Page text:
What is it in the air these days? Something is turning sane people crazy, sound sleepers into insomniacs, the perky population sluggish and putting the sluggish population on edge.
It feels as if we’re in a snow globe of stress. Each tweet, each Facebook post sends unwelcome flakes of irritation onto our heads and shoulders and down our increasingly arched backs.
Could this atmospheric plague be … the upcoming election? We put that question to Ross Teemant, director of behavioral health services at Texas Health Resources.
“Life is stressful enough as it is,” he said. “Just add an election year, and that compounds the stress we feel.”
Is 2016 in particular any worse than others? To be honest, he says, all election years are stressful. As far as this one goes, “if we strictly paid attention to the court of public opinion and to social media, the answer would be a resounding yes.”
What else? Here’s what Teemant suggests, plus what those determined not to get caught up in the fray rely on:
Refocus. Direct your emotional energy somewhere other than the election, Teemant says. “Stop. Read a book. Participate in a favorite activity. Read a magazine like Golf Digest about something you like.”
Subscribe to a no-commercial TV site. For Linda Rossi, that’s Hulu.
“I’m watching shows on Hulu because I can’t take all the pundits,” says Rossi, 56, who lives in Richardson. “You can spin any story any way, any direction. It’s all such a subjective thing. It’s mind-boggling, head-spinning.”
Focus on the big-picture positives. Well-documented research shows that expressing gratitude is a helpful tool for stress management, Teemant says. He takes that one step further: Focus a gratitude list around the political environment.
“What are you thankful for?” he asks. “The freedom to vote? The opportunity to live in a free country?”
Yes on all those, Rossi says. So while she tends to walk away when water-cooler chitchat turns to politics, she does hold dear the right to vote.
“I embrace that we live in the United States of America, where the will of the people and democracy prevail,” says Rossi, who is executive director of a nonprofit. “We have freedom and the right to vote. Even if it’s not my personal will, that’s OK because everybody has the same opportunity to cast a ballot.”
Exercise. Go vigorous with cardio or more mindful with yoga (here’s a fun look at some poses). Just do something physical.
Veta McCoy of Dallas is so tired of candidates bashing each other that she wants to hand them boxing gloves and call it a day. Instead, she walks right past the election-saturated TV and heads out the door to exercise.
“I can talk to other people and focus and do a good workout. You’re around people working out and having a good time, and that puts me in a happy-place zone.
“When I get stressed, tension builds up in my neck and shoulder area and I get tightness,” says McCoy, 50. “Let me get into the gym and do something!”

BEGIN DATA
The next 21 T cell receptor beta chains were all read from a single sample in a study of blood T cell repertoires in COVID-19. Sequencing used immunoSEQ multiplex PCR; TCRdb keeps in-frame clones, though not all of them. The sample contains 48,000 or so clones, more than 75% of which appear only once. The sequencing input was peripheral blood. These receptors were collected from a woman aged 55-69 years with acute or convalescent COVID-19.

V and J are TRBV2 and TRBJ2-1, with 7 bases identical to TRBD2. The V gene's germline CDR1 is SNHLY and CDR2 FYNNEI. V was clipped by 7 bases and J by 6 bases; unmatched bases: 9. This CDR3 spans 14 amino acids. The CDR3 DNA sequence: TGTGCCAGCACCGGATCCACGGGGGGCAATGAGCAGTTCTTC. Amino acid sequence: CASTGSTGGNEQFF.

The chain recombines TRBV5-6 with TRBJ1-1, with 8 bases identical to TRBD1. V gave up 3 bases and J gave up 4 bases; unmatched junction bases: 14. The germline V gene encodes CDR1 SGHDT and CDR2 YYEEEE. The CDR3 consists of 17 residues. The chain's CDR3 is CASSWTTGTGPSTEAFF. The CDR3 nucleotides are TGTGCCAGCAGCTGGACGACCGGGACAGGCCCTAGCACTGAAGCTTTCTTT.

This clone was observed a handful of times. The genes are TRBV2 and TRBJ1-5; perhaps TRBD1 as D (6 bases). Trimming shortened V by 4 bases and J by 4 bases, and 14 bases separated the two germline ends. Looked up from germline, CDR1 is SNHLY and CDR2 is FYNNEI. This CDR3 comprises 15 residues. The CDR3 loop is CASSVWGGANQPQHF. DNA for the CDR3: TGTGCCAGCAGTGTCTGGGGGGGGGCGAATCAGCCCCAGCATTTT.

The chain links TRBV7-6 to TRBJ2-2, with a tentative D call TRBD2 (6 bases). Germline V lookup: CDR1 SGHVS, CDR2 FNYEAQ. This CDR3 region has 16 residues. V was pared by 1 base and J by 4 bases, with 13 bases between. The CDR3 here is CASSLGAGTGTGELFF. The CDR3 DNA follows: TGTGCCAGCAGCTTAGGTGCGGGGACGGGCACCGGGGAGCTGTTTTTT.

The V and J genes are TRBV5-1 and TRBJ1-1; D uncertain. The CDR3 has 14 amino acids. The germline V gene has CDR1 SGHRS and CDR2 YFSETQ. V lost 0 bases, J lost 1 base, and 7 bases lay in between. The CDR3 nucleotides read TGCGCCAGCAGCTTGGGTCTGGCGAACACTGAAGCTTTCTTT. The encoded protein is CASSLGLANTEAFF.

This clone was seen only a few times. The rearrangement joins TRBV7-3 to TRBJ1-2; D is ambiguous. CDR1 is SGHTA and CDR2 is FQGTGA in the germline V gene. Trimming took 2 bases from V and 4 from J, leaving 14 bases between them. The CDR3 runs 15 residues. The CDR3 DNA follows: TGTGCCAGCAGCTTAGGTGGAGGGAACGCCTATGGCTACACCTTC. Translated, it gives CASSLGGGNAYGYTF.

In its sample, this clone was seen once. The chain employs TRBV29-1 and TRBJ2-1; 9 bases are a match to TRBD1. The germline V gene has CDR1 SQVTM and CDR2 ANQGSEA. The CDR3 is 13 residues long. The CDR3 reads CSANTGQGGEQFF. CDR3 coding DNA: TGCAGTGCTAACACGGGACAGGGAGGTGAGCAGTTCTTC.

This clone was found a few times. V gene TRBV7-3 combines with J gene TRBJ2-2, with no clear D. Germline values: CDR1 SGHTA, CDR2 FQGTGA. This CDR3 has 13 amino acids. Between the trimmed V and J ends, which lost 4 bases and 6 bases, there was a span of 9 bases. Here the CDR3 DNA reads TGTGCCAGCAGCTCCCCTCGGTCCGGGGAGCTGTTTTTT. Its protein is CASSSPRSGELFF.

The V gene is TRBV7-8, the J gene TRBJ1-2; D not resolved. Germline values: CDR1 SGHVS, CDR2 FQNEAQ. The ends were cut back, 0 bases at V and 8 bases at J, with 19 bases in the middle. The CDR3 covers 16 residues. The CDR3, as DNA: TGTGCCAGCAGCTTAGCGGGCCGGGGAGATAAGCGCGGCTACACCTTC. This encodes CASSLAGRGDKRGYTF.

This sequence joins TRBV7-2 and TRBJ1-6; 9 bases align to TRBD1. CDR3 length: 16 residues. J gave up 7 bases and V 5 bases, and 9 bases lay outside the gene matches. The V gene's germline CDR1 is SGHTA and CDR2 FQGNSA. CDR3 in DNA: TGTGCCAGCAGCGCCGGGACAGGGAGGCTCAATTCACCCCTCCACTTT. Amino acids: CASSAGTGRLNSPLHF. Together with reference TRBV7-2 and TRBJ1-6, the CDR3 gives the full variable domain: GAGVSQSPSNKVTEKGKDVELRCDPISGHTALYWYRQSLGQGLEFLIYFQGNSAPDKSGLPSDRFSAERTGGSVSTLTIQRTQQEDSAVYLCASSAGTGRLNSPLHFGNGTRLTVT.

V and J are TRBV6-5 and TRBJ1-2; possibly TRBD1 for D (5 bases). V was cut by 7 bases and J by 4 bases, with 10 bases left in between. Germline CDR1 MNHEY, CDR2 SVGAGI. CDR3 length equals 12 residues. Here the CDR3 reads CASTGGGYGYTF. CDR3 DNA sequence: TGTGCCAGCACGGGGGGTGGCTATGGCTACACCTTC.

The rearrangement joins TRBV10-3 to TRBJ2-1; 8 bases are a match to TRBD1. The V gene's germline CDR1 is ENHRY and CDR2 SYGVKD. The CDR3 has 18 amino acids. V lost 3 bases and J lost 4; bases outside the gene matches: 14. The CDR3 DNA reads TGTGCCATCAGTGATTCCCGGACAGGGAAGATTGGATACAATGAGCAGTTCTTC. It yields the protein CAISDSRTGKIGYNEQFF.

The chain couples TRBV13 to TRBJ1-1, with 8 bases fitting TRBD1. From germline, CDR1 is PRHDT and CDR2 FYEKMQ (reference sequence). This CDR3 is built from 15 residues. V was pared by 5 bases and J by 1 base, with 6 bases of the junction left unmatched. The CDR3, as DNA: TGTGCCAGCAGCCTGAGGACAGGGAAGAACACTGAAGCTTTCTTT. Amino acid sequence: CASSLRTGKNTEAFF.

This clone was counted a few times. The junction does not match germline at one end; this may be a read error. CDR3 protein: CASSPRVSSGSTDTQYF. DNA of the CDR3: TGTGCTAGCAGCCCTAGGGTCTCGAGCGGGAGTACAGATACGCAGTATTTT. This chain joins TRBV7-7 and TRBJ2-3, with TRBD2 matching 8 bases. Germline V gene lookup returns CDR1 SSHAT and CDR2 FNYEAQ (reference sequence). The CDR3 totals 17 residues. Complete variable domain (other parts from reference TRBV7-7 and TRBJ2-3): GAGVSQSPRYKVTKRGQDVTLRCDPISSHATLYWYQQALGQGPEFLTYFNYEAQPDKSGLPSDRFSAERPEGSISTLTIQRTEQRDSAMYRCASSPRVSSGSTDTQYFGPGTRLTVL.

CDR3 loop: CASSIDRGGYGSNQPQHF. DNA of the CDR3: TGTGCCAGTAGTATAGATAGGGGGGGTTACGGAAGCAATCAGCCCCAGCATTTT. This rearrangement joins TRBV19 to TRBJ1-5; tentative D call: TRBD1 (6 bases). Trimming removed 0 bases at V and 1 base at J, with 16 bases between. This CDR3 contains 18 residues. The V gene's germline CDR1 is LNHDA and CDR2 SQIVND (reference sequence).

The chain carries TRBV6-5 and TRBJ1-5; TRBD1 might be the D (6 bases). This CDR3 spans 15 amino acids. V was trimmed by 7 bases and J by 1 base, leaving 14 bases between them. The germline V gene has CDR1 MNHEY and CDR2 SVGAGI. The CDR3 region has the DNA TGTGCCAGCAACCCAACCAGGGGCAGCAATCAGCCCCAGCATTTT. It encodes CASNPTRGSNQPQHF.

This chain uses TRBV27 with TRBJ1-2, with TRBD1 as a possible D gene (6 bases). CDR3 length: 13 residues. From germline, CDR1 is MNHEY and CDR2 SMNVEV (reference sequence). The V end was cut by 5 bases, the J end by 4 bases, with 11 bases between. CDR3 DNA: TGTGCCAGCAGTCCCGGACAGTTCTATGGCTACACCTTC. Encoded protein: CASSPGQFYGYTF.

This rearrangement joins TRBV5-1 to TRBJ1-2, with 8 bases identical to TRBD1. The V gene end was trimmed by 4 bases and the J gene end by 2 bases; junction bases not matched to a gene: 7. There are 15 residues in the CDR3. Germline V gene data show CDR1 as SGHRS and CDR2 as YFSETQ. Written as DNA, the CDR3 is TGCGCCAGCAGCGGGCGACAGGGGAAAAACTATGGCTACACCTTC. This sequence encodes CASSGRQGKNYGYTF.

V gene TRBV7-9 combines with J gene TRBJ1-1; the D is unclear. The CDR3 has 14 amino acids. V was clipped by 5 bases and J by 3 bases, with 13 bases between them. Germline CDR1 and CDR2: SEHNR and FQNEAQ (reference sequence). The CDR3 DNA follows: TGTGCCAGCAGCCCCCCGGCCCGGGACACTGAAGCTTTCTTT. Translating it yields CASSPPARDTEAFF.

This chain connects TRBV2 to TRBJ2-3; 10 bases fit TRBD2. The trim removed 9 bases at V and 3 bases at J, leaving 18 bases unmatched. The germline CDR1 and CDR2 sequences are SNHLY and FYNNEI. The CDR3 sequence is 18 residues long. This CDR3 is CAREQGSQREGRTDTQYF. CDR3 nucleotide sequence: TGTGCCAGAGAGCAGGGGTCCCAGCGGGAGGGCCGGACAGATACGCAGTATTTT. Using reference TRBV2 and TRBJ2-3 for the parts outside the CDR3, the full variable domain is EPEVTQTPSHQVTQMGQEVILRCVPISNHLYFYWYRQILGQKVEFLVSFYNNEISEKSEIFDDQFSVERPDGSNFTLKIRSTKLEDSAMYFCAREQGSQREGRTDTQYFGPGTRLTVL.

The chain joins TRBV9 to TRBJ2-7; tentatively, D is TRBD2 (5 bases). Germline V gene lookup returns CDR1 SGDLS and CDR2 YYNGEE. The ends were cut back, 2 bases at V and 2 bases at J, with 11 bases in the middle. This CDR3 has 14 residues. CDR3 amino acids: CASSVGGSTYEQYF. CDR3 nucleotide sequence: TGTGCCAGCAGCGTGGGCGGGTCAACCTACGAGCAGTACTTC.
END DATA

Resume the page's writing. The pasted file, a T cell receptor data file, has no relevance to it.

Carlos Bejarano, 39, of Dallas says this election is “definitely different” as far as the stress-inducing aspect goes.
“It has caused a great divide, not only in politics, but in social media where people are either having to unfriend people with opposite views or walk away from social media altogether because the comments are too far out of line,” he writes in an email.
“For me, running is an escape from the negativity that this election has brought. I’m thankful that I run seven miles four days during the work week and up to 18 on the weekends so that I’m distracted from politics.”
At Studio 6 Fitness in Dallas, owner Elizabeth Lindberg says the topic of politics doesn’t come up in class … well, except on a T-shirt, which the studio has sold out of twice.
But, she says, “Working out helps everyone feel stronger to make those hard decisions.”
Stay the course. “Some people have a tendency to drink more when they’re stressed out,” Teemant says, “or to eat more, or not sleep as well because they’re so worried about thoughts they’re having about the elections. They ruminate and get stuck.”
Step away. Karen Deiterman Laughlin of Dallas deleted Facebook from her phone. Michele DeSalme and some friends have made a pact: “Whenever there is a political post that we respond to – bad! bad!” she writes on Facebook, “then we must post a cute pet picture on the More Pets Less Politics Facebook page.”
Rossi finds herself shopping online more than usual. Nothing too extravagant; a recent purchase was a package of six made-in-the-USA organic handkerchiefs.
Show grace to others. Zumba instructor and business owner Ashley Travis, 49, says the tension and stress that adults feel is trickling down to children. With that in mind, she says,
“So I’m slowing down, paying attention to people around me, and trying to lend a hand whenever the opportunity arises, more now than ever. I’m definitely smiling more, and most of all I’m listening instead of talking.”
Do your voting homework. “Fear and anxiety are driven out of lack of understanding, whatever the topic is,” Teemant says. “The more we know about the process, the more we know about the platforms, the better we can feel about our participation in the process and our commitment at the end of the day to support those elected officials beyond the election.”
Vote. Yours is important, even if your co-worker tells you that your vote will cancel out his.
“I tell my employees: Complaining without a solution is just complaining,” Teemant says. “Complaining with a solution is problem-solving.”
Have perspective. Teemant reminds people of a couple of truisms; namely, “ ‘This too shall pass.’ There’s going to be another election. And don’t personalize other individuals’ views. I don’t have to take it personally that someone disagrees with my platform, just like I want them to respect my right to have an opinion or platform.”
Adds Rossi: “We’re electing a four-year person to the presidency. We’re not electing a lifelong person.